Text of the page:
The internet was recently awash with news that the family of 17-year-old Nyalong Ngong Deng Jalang in South Sudan gave a chance to five men who lined up in a competition to marry their young daughter with set terms and conditions that the highest bidder (who pays the highest bride price) takes the girl.
A number of men came in with their bids but businessman, Kok Alat, led the race with 500 cows, three V8 cars and $10,000 (about Shs37.4m). Among the suitors competing for Nyalong’s heart are a deputy governor of South Sudan’s eastern Lakes State, David Mayom Riak. It is in his bid to beat the stiff competition that Alat has made the outrageous offer even though the bride price in the area is typically 20 to 40 cows.
According to Edge.ug, an online publication, the vast majority of marriages in South Sudan are thought to be families selling their daughters by exchanging cows.
Bride price is the custom of a groom paying a woman’s family with money, cows, land or other material goods in exchange for a wife. The tradition originated as an official recognition of a marriage and as a gift to the bride’s family. It was also believed to make the woman more valuable and protect her from abuse in her new household.
The practice remains very common in Uganda. How much bride price is paid remains a secret between the two families.
What women say
“Love is never bought and even if he filled the whole compound with material things, they cannot equal the love she is going to invest in the relationship. So if my man brought a lot for bride price, I would feel great because it shows how much he loves and values me.”
Tasha Naava Mazzi, married
“Getting married or coming to a woman’s home is a mutual understanding between two people who are in love. So, if he brought that much, I would not mind as long as it is done in love because material things can never buy love.”
Naava Grey Zalwango, engaged
“It really depends. If it is my parents who asked for most of what my man has brought, yes I would feel like I am being bought but if my husband decided to bring a lot, it would mean he loves me and appreciates my parents for a job well done.” Alisha Nakitto Mpagi, married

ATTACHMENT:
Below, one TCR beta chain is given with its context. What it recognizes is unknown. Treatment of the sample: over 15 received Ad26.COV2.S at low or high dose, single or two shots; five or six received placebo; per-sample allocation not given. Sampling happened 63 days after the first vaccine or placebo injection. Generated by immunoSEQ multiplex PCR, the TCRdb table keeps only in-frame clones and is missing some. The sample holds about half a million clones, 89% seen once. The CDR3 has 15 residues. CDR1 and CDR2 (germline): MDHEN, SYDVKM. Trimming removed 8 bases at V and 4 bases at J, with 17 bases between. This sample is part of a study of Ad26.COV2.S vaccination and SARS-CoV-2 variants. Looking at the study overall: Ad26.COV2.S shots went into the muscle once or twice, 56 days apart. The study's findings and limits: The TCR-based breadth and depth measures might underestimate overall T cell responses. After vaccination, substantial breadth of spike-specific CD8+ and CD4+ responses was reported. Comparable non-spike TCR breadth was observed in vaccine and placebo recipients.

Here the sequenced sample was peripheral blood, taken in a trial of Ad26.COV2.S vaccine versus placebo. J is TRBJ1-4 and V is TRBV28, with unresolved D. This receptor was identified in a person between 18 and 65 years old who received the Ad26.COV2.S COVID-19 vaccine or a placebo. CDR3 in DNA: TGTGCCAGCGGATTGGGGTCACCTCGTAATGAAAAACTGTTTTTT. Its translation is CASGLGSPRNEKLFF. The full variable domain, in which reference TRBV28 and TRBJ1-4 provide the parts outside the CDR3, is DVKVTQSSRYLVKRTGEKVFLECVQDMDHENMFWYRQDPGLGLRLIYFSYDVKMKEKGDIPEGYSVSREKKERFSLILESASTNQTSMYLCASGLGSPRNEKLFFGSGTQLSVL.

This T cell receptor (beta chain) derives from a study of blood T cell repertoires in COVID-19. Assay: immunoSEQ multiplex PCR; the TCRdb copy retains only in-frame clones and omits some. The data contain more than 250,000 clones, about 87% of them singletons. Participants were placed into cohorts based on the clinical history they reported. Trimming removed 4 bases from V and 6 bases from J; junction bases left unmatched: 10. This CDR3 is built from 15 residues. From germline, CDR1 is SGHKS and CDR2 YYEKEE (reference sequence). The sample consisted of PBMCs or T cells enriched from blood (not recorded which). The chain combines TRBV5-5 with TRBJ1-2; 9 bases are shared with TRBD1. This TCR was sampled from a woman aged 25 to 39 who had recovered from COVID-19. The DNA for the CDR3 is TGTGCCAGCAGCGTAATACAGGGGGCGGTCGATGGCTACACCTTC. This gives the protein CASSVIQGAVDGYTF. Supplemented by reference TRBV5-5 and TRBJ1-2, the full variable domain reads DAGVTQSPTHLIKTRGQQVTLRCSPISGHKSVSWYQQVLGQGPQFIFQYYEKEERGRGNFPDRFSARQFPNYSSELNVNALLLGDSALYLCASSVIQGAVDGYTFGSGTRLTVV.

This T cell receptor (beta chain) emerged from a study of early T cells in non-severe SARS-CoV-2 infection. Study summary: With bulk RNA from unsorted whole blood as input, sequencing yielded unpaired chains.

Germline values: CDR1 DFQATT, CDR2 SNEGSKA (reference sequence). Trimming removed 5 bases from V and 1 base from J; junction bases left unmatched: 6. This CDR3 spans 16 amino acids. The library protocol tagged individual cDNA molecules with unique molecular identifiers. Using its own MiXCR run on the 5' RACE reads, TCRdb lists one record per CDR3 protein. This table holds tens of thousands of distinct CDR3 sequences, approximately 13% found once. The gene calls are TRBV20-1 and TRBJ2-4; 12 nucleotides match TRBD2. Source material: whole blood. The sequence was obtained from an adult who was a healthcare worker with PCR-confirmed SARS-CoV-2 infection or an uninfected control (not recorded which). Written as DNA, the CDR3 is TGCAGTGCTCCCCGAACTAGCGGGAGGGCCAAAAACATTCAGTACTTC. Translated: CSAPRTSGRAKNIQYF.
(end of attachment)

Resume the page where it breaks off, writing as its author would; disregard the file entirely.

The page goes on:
What activists think
Dr Sylvia Tamale, human rights activist
“Placing a price tag on a human being is despicable and essentially regarded as criminal today. It is a sexist commodification of women’s bodies which must be rejected. The nuanced rationale behind this historical institution was very different from the commercialisation that it is steeped in today. It is important for people to research about the historical aspects of the institution of bride wealth in Africa.”
Cecilia Engole, Executive Director, Teso Women Peace Activists
“According to the tradition, bride price is supposed to be a token of appreciation the groom takes to the girl’s family. So it should be a gift showing how much the man values the partnership or relationship. It should be done to create a bond between the two people in love. Why would men start competing for a girl? That shows the men bought his wife yet it should not be done in that manner. You cannot buy someone, not even their love.”
What men say
“Bride price should be a way of thanking the parents for raising my wife-to-be. As one cannot dictate on which gift they should be given, let the groom and bride decide on which bride price to pay since there is a wedding which will also need funding.”
Malachi Kabale, married
“A good wife is worth a lot. Also, grooming a child into a person who can make a good wife is not easy. So if someone raised their daughter into that person you can be proud of calling your wife and the mother of your children, paying bride price is okay.”
Edris Mpagi Kajubi, married
“To me, marriage is a commitment for sacrifice, love, care, patience and perseverance. So once a woman is ready to meet and hold onto such, no amount in monetary, material or otherwise is fit for the endurance that is ahead for her.”
Stephen Mbidde, married
“Bride price should not be tagged to a cost. And where a man says, “I paid my cows” and a woman claims, “you have not taken a thing to my parents,” expect no respect. In such a marriage, partners take the other for granted, love and consideration will be very minimal since a man takes the woman or wife as his property.
Partners or anyone intending to marry or get married should know that marriage is supposed to be a place of mutual benefit with trust being a bedrock and each party respecting one another. The moment commodification sets in, it becomes a problem because the other party is viewed as an asset, meaning the owner is able to treat or use it as he desires.”
Phillip Kihumuro, marriage counsellor